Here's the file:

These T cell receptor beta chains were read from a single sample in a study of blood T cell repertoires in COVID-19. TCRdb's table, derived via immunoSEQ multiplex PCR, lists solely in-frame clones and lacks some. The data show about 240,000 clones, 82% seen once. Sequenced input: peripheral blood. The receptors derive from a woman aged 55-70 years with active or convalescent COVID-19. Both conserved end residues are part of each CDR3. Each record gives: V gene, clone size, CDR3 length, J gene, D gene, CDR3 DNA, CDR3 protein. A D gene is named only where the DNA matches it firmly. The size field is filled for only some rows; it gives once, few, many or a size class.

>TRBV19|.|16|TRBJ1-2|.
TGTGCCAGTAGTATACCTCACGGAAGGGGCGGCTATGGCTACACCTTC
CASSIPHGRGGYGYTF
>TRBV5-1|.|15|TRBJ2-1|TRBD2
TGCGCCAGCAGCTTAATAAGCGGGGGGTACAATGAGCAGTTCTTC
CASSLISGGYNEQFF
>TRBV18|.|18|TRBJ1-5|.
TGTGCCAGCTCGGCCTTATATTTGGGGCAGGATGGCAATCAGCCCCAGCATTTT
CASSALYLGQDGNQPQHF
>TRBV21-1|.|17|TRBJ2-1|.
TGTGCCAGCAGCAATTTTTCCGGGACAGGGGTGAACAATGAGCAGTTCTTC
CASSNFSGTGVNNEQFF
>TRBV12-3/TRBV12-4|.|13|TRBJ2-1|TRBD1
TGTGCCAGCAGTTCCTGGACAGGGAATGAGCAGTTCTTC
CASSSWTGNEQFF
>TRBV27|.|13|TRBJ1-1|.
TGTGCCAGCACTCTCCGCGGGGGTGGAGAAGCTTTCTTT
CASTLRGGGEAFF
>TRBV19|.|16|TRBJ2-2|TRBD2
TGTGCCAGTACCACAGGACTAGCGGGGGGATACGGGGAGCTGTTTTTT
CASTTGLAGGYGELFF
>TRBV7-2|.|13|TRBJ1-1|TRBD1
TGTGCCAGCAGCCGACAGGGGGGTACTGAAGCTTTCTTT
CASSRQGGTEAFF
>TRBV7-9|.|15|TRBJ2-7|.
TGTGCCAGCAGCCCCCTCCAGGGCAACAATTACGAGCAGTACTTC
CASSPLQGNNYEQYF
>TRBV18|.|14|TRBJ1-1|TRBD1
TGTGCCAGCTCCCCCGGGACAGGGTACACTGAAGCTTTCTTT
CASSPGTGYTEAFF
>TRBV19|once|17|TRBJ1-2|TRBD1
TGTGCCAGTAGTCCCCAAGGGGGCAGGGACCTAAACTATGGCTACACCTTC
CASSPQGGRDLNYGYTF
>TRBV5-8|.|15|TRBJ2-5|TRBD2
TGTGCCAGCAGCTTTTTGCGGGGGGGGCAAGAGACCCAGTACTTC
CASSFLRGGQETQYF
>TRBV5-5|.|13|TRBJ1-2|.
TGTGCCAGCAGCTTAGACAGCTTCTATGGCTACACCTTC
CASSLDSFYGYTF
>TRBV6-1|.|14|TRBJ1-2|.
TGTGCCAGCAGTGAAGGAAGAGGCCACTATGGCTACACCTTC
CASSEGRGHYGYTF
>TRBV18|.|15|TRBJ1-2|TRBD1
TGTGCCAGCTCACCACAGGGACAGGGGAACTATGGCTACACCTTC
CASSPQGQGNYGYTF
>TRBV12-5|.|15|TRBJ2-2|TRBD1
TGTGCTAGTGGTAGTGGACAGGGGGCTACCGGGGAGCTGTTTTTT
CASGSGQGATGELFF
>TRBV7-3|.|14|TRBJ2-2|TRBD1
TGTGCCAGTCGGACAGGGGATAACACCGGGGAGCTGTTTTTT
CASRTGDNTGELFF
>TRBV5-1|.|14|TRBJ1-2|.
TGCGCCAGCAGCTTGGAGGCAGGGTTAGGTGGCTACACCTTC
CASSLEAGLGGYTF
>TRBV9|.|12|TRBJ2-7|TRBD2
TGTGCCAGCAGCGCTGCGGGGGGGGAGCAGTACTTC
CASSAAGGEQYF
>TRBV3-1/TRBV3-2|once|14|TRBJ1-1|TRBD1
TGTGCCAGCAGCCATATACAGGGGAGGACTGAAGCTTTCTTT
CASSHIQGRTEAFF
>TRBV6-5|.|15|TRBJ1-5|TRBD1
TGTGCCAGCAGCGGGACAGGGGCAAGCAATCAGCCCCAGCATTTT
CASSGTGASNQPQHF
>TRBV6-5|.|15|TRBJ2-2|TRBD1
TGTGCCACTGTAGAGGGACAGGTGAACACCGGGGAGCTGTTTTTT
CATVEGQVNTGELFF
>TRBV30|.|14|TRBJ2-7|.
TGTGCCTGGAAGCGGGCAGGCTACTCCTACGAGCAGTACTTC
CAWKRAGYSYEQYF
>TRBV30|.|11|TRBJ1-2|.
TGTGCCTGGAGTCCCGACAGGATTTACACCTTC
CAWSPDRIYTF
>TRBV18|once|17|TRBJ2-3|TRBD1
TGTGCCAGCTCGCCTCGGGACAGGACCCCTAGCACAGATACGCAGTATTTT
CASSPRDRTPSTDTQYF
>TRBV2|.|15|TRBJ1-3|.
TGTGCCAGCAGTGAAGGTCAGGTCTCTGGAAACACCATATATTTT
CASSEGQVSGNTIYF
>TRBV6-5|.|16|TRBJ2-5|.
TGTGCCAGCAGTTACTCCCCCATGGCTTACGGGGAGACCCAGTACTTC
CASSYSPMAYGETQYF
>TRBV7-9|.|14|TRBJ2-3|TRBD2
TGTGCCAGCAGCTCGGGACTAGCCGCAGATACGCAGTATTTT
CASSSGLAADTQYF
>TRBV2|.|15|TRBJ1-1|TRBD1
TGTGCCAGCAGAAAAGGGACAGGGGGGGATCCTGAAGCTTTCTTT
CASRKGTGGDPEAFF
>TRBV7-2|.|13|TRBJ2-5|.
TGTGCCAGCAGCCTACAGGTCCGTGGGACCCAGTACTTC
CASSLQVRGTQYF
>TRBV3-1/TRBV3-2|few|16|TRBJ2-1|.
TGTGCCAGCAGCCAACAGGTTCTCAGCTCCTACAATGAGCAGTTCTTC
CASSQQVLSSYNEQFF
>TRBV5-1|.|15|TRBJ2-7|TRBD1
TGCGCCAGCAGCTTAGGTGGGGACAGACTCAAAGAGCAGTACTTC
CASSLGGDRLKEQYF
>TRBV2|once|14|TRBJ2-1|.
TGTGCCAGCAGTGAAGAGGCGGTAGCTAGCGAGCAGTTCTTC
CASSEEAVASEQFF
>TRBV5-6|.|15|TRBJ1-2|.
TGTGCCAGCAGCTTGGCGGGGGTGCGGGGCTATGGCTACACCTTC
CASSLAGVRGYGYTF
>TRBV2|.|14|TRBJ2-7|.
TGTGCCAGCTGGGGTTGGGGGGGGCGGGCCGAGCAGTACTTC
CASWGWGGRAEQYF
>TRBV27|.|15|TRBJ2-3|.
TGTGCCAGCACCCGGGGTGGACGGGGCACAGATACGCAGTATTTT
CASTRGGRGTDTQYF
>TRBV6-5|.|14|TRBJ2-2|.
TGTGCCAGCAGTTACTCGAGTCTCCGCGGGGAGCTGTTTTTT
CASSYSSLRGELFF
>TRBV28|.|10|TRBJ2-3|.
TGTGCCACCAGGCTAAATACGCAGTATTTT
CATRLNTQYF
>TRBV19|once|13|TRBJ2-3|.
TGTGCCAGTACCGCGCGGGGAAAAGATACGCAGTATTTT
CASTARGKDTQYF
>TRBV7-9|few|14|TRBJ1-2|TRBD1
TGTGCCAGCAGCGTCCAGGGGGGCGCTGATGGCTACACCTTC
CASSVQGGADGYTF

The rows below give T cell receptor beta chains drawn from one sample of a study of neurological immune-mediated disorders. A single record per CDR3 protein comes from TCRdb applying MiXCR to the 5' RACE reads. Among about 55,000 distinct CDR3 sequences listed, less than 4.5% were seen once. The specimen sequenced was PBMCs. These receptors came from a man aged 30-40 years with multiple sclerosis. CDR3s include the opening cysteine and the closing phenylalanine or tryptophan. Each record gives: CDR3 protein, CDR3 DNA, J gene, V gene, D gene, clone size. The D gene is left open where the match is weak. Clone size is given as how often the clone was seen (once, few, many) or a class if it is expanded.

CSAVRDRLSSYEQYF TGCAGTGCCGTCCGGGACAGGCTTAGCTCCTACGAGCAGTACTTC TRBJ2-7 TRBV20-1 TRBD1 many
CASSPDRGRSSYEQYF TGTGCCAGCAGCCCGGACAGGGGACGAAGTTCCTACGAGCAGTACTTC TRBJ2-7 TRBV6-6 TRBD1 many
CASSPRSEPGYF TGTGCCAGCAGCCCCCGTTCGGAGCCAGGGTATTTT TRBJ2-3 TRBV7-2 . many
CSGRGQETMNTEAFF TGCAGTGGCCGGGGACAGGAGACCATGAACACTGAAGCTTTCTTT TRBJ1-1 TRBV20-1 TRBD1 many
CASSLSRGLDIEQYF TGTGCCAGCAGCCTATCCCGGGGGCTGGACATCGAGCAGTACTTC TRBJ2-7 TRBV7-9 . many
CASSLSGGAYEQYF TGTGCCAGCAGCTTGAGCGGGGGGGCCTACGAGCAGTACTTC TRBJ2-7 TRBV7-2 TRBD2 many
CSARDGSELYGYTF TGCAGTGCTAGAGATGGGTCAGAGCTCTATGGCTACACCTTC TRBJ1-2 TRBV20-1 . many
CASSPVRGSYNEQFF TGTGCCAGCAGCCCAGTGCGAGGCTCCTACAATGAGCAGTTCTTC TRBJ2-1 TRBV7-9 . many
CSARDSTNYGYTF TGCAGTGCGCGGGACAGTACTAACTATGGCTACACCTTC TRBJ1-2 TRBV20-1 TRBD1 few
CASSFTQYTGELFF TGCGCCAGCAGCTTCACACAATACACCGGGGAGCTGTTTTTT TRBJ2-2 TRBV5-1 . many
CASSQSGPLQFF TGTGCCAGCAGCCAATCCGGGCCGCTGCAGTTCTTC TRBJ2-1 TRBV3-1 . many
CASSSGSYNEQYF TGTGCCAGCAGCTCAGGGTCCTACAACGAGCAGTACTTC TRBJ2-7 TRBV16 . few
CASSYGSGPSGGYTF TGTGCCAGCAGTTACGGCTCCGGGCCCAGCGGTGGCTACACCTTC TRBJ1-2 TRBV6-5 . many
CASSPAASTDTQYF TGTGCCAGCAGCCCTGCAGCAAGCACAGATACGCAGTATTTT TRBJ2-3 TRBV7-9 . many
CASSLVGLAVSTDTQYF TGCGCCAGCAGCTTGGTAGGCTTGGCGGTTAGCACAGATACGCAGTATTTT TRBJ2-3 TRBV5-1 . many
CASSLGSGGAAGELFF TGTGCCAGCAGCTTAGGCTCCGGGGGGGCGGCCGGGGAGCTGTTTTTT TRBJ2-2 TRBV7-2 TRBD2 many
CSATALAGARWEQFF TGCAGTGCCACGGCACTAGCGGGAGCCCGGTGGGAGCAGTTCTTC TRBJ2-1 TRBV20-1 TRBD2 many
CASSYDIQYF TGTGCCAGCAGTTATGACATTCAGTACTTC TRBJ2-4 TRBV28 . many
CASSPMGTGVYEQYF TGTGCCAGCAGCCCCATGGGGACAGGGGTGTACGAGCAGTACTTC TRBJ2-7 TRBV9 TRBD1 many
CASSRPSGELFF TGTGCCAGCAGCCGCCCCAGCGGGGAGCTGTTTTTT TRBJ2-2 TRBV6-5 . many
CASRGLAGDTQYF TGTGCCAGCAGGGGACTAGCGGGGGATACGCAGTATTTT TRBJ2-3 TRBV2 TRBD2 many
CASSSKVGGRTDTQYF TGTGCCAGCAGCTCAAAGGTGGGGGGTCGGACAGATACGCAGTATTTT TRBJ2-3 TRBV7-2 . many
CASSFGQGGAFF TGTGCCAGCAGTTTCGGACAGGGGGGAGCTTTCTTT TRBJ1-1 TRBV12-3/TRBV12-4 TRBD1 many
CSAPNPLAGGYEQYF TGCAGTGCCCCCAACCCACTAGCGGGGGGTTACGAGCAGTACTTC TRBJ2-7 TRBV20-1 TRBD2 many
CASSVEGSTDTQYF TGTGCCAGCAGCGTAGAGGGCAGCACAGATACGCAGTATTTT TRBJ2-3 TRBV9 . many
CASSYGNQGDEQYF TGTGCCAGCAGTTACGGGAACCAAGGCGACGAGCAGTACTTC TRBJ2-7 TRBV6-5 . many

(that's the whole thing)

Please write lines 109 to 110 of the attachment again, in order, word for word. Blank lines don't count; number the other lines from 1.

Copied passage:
CASTRGGRGTDTQYF
>TRBV6-5|.|14|TRBJ2-2|.